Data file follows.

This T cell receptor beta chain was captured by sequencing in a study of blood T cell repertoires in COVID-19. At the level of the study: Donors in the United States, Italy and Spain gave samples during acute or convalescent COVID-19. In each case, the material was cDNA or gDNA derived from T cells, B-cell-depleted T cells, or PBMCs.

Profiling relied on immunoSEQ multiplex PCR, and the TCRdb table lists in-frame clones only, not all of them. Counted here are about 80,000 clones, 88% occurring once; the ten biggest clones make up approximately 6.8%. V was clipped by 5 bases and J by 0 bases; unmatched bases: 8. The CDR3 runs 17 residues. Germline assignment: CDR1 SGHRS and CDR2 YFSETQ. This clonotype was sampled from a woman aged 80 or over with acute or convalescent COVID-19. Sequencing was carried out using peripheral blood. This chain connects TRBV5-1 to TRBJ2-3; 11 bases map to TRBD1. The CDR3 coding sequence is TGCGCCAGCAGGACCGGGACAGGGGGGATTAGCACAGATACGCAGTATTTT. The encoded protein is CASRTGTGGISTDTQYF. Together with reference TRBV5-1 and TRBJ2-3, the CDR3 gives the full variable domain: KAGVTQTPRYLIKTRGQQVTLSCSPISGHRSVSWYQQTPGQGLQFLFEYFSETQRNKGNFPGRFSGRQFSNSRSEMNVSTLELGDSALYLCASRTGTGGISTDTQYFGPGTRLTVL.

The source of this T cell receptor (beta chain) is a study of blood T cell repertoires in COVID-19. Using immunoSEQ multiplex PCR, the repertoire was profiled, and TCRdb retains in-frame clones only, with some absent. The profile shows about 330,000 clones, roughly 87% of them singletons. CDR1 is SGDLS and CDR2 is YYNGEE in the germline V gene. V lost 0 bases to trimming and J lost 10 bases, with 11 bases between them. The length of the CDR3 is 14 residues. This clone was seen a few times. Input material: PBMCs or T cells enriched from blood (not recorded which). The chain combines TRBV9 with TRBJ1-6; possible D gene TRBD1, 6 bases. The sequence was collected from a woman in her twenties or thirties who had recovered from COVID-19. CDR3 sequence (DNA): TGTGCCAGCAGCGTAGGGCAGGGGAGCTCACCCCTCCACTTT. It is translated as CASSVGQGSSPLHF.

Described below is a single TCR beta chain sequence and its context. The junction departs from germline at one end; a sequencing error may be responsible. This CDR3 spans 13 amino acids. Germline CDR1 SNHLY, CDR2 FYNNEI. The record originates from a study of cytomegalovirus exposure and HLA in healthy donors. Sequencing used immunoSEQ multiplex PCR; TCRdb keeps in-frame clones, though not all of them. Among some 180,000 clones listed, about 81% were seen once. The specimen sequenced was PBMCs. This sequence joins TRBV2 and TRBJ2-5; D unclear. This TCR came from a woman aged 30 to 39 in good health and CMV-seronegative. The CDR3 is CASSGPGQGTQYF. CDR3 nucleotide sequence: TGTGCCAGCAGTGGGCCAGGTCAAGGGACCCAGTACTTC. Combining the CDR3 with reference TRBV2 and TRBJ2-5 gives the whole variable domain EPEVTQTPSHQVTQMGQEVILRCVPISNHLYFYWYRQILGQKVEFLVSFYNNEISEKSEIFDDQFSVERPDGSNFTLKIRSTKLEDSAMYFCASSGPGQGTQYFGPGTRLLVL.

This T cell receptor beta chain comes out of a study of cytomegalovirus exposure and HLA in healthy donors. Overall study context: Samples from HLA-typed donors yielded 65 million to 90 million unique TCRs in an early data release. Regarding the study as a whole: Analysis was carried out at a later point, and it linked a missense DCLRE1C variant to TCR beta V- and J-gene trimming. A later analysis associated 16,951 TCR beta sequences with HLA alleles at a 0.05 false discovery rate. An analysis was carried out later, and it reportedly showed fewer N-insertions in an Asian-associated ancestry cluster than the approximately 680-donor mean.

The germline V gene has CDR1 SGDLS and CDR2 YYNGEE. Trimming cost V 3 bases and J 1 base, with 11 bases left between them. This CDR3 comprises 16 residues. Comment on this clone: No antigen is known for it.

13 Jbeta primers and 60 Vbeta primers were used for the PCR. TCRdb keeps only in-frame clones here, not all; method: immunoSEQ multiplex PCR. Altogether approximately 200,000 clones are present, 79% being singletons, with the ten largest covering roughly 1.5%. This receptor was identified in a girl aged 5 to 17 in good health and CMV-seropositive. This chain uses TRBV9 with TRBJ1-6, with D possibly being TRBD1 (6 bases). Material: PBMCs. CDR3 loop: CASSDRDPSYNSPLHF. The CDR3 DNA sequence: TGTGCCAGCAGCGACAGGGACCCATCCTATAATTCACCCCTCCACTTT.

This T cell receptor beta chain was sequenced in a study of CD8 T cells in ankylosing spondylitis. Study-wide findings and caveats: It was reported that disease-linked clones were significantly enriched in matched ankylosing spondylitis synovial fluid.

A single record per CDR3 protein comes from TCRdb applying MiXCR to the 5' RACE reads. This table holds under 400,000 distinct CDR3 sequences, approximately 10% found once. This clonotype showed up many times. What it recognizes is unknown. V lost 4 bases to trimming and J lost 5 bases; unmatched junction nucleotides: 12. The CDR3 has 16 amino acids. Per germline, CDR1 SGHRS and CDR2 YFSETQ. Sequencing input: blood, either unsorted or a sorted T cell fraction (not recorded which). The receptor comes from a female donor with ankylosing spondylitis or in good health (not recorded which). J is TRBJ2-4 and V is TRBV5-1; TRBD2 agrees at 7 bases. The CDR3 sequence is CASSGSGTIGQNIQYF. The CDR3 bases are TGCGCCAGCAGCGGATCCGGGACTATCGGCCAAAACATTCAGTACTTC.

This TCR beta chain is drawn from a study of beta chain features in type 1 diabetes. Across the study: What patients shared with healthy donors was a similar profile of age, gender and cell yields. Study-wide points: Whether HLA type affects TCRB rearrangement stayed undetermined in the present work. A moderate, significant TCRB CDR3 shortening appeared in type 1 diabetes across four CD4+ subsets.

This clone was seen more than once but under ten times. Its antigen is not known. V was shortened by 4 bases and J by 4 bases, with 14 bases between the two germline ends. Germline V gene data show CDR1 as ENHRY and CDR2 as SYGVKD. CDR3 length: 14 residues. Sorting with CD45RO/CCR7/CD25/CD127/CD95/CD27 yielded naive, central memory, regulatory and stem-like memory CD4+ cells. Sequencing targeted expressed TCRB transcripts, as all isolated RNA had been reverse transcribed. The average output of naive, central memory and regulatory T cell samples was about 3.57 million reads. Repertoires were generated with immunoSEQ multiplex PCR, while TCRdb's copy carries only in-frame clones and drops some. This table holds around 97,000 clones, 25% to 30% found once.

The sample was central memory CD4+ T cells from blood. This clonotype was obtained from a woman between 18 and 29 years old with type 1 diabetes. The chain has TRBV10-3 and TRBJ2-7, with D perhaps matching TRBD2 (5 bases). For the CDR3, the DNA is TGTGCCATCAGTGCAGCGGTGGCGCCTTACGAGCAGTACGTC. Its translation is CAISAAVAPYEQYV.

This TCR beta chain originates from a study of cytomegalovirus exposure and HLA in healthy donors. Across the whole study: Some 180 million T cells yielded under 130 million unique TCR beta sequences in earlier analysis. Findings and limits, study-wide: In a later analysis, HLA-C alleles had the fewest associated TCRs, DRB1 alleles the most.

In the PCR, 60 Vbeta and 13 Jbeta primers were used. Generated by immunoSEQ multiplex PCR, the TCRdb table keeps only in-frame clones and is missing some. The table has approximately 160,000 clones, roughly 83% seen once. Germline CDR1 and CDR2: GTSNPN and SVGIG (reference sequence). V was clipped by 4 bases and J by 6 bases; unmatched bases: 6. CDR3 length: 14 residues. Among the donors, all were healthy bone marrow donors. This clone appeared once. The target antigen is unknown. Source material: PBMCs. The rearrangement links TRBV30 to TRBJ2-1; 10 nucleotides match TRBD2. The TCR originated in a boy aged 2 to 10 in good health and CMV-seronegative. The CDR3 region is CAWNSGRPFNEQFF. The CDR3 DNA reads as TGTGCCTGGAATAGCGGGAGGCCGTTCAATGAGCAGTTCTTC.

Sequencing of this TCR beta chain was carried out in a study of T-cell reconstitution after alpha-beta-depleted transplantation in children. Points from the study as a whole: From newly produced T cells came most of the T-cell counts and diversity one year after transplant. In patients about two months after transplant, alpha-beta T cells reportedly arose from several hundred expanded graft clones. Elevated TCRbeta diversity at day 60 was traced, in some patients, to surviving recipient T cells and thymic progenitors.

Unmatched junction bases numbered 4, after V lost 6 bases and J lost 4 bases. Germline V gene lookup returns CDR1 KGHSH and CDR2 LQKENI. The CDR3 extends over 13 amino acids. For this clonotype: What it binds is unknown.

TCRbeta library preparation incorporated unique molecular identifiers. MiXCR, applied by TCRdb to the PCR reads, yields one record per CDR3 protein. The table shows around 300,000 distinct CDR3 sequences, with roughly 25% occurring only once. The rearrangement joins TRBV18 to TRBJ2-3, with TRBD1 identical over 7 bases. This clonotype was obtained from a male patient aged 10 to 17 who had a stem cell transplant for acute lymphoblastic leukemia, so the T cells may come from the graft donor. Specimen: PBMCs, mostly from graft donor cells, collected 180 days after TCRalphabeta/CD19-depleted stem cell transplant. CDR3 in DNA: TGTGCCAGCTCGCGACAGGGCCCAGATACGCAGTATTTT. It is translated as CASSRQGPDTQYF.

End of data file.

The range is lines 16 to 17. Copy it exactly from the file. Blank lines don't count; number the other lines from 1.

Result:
Unmatched junction bases numbered 4, after V lost 6 bases and J lost 4 bases. Germline V gene lookup returns CDR1 KGHSH and CDR2 LQKENI. The CDR3 extends over 13 amino acids. For this clonotype: What it binds is unknown.

TCRbeta library preparation incorporated unique molecular identifiers. MiXCR, applied by TCRdb to the PCR reads, yields one record per CDR3 protein. The table shows around 300,000 distinct CDR3 sequences, with roughly 25% occurring only once. The rearrangement joins TRBV18 to TRBJ2-3, with TRBD1 identical over 7 bases. This clonotype was obtained from a male patient aged 10 to 17 who had a stem cell transplant for acute lymphoblastic leukemia, so the T cells may come from the graft donor. Specimen: PBMCs, mostly from graft donor cells, collected 180 days after TCRalphabeta/CD19-depleted stem cell transplant. CDR3 in DNA: TGTGCCAGCTCGCGACAGGGCCCAGATACGCAGTATTTT. It is translated as CASSRQGPDTQYF.